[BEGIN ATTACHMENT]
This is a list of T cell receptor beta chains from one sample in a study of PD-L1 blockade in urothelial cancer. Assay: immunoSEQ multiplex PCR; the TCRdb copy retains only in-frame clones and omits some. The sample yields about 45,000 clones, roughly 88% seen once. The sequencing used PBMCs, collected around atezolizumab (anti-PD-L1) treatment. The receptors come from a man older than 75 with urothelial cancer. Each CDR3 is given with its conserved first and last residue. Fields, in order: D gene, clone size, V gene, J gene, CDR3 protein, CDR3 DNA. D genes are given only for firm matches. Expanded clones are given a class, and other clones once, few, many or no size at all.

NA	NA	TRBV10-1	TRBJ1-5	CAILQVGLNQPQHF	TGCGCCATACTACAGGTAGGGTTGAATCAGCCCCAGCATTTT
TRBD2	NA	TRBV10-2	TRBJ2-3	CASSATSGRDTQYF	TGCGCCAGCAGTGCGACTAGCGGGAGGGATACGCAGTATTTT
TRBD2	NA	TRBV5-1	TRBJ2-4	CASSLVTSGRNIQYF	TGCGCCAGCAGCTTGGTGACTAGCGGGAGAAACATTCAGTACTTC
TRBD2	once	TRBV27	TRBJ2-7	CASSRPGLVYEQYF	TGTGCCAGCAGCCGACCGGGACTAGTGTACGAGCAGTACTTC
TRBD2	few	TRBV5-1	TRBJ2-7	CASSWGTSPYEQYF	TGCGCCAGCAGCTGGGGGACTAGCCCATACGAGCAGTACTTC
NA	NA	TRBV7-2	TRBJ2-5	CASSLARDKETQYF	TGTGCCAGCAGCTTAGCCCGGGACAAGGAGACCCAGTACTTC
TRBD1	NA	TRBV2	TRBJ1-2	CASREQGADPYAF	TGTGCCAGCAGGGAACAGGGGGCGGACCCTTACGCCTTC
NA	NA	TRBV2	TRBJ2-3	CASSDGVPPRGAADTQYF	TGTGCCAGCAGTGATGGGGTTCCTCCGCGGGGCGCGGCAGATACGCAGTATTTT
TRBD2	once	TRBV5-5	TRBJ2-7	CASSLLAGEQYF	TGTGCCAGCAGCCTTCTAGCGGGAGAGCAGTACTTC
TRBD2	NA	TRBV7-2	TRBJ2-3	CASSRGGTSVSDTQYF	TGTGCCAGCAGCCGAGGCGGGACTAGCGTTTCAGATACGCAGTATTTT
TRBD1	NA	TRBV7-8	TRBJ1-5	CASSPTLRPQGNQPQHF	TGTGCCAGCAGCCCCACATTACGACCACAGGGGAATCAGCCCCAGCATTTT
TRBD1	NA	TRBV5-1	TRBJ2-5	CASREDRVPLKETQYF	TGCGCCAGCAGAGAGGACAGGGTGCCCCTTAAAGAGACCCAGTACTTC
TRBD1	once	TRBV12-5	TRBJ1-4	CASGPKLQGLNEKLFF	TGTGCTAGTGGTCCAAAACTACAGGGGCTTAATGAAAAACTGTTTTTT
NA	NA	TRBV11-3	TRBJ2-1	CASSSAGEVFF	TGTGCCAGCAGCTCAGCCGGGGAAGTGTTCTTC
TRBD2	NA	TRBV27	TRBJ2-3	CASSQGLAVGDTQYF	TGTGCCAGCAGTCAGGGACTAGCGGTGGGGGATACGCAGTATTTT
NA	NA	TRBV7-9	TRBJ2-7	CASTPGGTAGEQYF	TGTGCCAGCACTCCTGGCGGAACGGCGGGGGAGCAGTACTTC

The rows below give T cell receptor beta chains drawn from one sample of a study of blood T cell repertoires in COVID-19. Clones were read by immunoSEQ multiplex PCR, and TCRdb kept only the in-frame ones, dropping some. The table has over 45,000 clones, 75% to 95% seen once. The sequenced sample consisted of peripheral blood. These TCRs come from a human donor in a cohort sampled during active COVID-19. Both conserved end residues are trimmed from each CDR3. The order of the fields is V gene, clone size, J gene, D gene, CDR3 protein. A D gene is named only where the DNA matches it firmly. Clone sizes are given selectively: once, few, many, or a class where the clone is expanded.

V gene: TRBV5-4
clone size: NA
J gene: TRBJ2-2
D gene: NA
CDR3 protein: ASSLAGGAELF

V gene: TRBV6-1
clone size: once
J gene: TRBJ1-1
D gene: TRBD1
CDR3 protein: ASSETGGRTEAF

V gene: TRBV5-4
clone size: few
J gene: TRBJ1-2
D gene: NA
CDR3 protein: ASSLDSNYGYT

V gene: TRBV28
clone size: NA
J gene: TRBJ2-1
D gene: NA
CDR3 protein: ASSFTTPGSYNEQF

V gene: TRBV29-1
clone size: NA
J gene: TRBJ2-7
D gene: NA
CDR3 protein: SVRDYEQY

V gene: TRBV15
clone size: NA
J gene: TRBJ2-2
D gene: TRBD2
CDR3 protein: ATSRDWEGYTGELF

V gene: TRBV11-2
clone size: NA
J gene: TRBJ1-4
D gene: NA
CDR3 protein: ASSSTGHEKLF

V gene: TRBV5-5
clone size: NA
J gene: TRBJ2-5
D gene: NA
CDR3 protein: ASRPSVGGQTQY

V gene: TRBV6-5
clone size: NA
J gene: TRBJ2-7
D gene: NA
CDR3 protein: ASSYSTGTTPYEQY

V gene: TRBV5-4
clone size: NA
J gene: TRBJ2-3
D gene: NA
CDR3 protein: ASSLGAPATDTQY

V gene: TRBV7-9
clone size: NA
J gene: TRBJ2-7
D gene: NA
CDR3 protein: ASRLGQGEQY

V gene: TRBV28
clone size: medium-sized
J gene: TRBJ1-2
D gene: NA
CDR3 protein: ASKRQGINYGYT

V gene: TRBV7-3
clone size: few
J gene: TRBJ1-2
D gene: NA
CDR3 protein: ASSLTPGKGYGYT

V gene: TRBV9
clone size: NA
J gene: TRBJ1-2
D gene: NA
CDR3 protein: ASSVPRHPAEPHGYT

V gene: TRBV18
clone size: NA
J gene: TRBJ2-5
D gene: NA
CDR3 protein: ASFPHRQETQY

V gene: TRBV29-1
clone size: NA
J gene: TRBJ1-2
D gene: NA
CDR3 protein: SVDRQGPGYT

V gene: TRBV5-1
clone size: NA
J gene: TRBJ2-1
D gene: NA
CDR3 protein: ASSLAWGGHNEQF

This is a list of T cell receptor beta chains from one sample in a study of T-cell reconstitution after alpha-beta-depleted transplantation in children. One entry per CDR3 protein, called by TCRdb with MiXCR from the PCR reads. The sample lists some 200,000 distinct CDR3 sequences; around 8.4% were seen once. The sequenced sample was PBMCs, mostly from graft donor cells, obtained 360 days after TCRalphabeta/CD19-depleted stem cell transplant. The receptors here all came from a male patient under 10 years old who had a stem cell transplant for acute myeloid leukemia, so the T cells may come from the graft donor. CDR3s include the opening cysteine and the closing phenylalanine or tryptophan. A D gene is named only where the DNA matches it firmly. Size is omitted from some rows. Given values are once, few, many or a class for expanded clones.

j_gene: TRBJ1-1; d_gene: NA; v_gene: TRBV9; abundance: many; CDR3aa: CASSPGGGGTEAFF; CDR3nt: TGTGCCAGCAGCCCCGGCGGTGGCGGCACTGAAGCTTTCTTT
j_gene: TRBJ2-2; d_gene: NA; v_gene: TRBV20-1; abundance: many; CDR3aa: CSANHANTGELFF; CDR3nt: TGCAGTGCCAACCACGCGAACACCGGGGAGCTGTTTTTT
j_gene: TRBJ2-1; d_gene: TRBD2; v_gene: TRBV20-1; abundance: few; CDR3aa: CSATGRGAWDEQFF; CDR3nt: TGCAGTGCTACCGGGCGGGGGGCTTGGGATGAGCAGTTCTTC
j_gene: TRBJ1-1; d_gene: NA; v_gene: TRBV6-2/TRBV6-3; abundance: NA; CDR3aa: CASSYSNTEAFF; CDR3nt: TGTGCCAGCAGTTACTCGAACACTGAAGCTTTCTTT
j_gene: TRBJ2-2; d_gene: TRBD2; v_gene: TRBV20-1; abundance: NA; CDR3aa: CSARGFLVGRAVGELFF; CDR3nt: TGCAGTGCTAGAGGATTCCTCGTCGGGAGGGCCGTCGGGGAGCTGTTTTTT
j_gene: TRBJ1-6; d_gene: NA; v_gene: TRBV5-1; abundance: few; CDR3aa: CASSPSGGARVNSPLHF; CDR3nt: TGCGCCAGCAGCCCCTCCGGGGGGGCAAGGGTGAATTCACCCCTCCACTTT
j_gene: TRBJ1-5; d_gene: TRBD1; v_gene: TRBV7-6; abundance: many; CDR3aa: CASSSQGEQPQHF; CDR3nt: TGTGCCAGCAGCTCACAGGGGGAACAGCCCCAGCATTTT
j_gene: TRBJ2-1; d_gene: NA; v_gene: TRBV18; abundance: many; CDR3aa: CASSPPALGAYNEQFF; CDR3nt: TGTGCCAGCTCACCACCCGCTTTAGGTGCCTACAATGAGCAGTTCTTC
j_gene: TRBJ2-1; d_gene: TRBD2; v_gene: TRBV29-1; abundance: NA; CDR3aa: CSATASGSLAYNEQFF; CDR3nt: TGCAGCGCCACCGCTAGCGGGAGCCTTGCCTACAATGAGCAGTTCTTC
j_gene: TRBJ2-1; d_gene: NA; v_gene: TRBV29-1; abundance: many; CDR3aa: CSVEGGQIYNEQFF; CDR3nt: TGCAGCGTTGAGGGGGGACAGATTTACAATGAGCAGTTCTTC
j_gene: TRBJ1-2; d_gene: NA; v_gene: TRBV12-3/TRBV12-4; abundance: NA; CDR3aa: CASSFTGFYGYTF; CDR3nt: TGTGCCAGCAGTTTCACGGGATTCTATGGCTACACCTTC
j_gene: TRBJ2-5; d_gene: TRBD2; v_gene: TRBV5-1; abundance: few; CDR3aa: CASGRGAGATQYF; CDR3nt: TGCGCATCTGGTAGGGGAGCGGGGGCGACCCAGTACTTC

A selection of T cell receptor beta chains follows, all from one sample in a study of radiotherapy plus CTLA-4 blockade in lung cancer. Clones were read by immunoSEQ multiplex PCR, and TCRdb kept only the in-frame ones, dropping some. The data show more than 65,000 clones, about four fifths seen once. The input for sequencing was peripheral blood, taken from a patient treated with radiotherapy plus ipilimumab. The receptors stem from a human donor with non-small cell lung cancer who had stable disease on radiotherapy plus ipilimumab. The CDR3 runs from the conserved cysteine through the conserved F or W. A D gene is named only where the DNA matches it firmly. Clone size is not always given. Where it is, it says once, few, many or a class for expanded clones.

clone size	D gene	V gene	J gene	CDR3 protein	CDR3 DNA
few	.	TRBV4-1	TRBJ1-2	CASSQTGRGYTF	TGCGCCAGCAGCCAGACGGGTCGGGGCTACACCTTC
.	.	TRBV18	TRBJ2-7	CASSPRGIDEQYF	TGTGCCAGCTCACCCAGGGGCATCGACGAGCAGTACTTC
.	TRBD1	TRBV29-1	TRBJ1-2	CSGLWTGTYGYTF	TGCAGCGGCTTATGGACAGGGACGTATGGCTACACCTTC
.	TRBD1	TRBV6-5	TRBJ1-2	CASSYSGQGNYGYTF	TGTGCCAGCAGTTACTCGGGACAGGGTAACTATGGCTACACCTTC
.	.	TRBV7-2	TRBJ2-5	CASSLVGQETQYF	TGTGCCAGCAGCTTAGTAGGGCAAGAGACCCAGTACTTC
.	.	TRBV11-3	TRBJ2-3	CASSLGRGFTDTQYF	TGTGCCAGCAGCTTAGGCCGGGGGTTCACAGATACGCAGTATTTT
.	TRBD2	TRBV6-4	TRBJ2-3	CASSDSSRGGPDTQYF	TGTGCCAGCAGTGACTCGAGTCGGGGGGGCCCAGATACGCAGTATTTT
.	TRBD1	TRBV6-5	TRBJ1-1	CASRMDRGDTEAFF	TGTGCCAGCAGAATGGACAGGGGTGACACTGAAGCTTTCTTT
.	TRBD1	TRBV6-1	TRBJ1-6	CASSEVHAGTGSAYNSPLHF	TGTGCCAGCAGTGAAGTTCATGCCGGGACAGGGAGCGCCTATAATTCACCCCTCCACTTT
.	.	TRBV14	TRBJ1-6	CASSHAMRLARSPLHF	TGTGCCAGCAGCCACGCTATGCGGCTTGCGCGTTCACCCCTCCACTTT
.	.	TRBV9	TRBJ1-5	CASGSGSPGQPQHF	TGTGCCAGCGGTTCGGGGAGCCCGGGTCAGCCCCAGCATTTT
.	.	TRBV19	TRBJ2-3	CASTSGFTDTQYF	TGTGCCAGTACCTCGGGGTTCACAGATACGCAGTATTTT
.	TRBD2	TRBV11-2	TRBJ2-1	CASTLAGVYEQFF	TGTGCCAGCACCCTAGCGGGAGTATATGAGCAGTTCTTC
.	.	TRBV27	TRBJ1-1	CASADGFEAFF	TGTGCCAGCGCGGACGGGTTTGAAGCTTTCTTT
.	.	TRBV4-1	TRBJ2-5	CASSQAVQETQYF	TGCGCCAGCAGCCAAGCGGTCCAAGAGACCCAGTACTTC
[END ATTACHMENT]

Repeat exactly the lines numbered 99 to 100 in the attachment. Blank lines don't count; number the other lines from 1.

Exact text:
V gene: TRBV5-1
clone size: NA